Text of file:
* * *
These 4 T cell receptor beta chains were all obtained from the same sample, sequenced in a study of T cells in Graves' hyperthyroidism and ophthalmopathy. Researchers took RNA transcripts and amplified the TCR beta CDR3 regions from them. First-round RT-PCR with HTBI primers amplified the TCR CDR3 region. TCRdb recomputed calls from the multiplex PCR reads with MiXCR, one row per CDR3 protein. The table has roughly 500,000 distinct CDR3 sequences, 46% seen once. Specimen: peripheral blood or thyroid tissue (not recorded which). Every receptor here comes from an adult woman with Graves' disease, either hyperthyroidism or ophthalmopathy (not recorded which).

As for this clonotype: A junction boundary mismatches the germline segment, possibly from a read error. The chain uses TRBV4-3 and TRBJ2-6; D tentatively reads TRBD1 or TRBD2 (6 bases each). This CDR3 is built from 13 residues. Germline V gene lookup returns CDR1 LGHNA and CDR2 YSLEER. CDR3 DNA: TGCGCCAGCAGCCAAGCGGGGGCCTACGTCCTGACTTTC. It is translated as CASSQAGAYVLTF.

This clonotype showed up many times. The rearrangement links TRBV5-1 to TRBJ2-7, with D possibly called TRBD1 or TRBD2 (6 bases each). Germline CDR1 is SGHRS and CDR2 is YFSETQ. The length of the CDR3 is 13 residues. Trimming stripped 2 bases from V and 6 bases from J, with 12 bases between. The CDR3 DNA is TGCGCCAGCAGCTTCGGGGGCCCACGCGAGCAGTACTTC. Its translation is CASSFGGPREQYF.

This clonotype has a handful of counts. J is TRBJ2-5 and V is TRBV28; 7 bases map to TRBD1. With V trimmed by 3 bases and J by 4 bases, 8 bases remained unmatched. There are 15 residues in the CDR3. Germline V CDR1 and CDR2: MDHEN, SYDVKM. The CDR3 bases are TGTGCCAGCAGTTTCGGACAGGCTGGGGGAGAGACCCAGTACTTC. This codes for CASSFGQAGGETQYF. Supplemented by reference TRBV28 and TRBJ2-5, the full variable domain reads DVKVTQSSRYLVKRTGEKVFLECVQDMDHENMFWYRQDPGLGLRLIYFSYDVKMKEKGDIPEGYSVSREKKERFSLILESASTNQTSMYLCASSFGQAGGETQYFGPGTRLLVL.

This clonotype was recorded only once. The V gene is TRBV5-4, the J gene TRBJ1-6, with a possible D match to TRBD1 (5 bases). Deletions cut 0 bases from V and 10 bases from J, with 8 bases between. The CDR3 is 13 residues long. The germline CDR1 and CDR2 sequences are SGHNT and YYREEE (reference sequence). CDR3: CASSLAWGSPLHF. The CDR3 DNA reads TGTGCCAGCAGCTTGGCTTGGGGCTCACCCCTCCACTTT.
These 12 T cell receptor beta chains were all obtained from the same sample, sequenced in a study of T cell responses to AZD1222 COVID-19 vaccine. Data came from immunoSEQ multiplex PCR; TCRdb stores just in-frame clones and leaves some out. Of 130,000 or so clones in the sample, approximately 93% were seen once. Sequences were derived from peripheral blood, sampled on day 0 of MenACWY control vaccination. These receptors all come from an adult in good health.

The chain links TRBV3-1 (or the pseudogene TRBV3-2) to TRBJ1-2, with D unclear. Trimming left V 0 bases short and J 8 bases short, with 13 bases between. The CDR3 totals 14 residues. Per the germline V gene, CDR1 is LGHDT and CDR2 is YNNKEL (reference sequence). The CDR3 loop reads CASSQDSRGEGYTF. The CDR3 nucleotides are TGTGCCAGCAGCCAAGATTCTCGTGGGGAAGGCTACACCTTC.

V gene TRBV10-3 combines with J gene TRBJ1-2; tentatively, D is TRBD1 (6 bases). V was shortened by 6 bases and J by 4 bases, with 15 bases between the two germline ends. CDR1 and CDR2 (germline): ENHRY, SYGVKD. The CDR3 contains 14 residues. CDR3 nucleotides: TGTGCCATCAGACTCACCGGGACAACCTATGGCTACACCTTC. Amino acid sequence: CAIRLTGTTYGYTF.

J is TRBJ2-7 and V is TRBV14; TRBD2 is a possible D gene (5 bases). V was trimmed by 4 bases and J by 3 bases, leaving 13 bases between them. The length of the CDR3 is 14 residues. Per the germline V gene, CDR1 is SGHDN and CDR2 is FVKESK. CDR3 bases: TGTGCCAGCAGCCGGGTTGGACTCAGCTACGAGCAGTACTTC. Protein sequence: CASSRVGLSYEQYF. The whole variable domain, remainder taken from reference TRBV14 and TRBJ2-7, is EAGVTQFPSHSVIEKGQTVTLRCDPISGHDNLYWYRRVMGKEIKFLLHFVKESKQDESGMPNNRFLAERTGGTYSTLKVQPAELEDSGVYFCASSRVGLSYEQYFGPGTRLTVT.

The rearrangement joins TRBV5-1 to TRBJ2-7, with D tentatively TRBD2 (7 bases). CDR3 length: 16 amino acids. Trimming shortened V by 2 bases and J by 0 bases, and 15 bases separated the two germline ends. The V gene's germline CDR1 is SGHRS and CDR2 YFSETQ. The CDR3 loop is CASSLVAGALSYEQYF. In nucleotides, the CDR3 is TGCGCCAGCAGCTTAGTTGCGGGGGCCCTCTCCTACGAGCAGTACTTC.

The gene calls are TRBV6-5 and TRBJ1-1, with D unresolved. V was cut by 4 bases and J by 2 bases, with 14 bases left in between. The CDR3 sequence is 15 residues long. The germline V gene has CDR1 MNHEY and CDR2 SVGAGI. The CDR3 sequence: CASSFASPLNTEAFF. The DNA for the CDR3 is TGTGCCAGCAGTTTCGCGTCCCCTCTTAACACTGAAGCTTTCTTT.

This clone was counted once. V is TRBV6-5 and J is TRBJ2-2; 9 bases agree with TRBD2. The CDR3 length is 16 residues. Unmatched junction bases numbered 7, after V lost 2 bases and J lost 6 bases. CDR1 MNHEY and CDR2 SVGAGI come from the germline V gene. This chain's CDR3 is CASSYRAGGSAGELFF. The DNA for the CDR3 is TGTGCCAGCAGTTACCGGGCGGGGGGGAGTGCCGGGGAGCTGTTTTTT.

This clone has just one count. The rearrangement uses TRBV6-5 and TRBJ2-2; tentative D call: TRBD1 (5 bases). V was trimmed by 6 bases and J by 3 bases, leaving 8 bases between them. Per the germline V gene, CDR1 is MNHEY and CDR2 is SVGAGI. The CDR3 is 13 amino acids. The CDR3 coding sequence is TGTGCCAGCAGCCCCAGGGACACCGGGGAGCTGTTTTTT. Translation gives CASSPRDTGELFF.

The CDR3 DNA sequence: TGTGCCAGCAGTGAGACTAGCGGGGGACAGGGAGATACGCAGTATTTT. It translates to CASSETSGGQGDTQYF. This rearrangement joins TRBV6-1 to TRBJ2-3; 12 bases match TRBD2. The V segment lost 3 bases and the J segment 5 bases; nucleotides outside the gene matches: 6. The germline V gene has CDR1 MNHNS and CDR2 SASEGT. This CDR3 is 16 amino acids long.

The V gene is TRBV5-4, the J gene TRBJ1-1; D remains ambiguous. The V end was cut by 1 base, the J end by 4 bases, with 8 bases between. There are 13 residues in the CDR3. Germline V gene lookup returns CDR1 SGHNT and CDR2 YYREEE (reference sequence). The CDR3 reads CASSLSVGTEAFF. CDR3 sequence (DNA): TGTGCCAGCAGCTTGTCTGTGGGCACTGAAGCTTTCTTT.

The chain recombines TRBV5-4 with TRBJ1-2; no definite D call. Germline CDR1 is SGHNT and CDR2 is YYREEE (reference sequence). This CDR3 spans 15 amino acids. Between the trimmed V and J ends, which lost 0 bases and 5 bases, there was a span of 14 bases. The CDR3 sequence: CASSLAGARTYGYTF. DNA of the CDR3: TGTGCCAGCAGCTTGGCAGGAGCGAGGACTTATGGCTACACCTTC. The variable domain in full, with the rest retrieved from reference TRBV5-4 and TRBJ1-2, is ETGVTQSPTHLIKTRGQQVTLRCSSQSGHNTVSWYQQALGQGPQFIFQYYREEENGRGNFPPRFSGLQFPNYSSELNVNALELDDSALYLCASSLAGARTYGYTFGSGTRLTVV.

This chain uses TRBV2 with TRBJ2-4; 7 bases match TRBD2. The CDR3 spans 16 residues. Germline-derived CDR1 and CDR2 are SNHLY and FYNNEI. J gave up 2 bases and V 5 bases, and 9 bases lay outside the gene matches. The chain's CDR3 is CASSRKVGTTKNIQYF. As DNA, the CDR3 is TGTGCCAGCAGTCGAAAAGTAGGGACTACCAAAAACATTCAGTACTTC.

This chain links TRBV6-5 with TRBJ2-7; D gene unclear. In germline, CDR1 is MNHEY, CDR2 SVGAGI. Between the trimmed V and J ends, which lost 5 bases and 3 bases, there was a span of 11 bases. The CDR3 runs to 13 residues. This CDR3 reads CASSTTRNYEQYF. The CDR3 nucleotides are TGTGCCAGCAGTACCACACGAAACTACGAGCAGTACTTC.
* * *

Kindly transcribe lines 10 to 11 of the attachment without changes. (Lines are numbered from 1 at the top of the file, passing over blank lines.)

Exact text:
The rearrangement joins TRBV5-1 to TRBJ2-7, with D tentatively TRBD2 (7 bases). CDR3 length: 16 amino acids. Trimming shortened V by 2 bases and J by 0 bases, and 15 bases separated the two germline ends. The V gene's germline CDR1 is SGHRS and CDR2 YFSETQ. The CDR3 loop is CASSLVAGALSYEQYF. In nucleotides, the CDR3 is TGCGCCAGCAGCTTAGTTGCGGGGGCCCTCTCCTACGAGCAGTACTTC.

The gene calls are TRBV6-5 and TRBJ1-1, with D unresolved. V was cut by 4 bases and J by 2 bases, with 14 bases left in between. The CDR3 sequence is 15 residues long. The germline V gene has CDR1 MNHEY and CDR2 SVGAGI. The CDR3 sequence: CASSFASPLNTEAFF. The DNA for the CDR3 is TGTGCCAGCAGTTTCGCGTCCCCTCTTAACACTGAAGCTTTCTTT.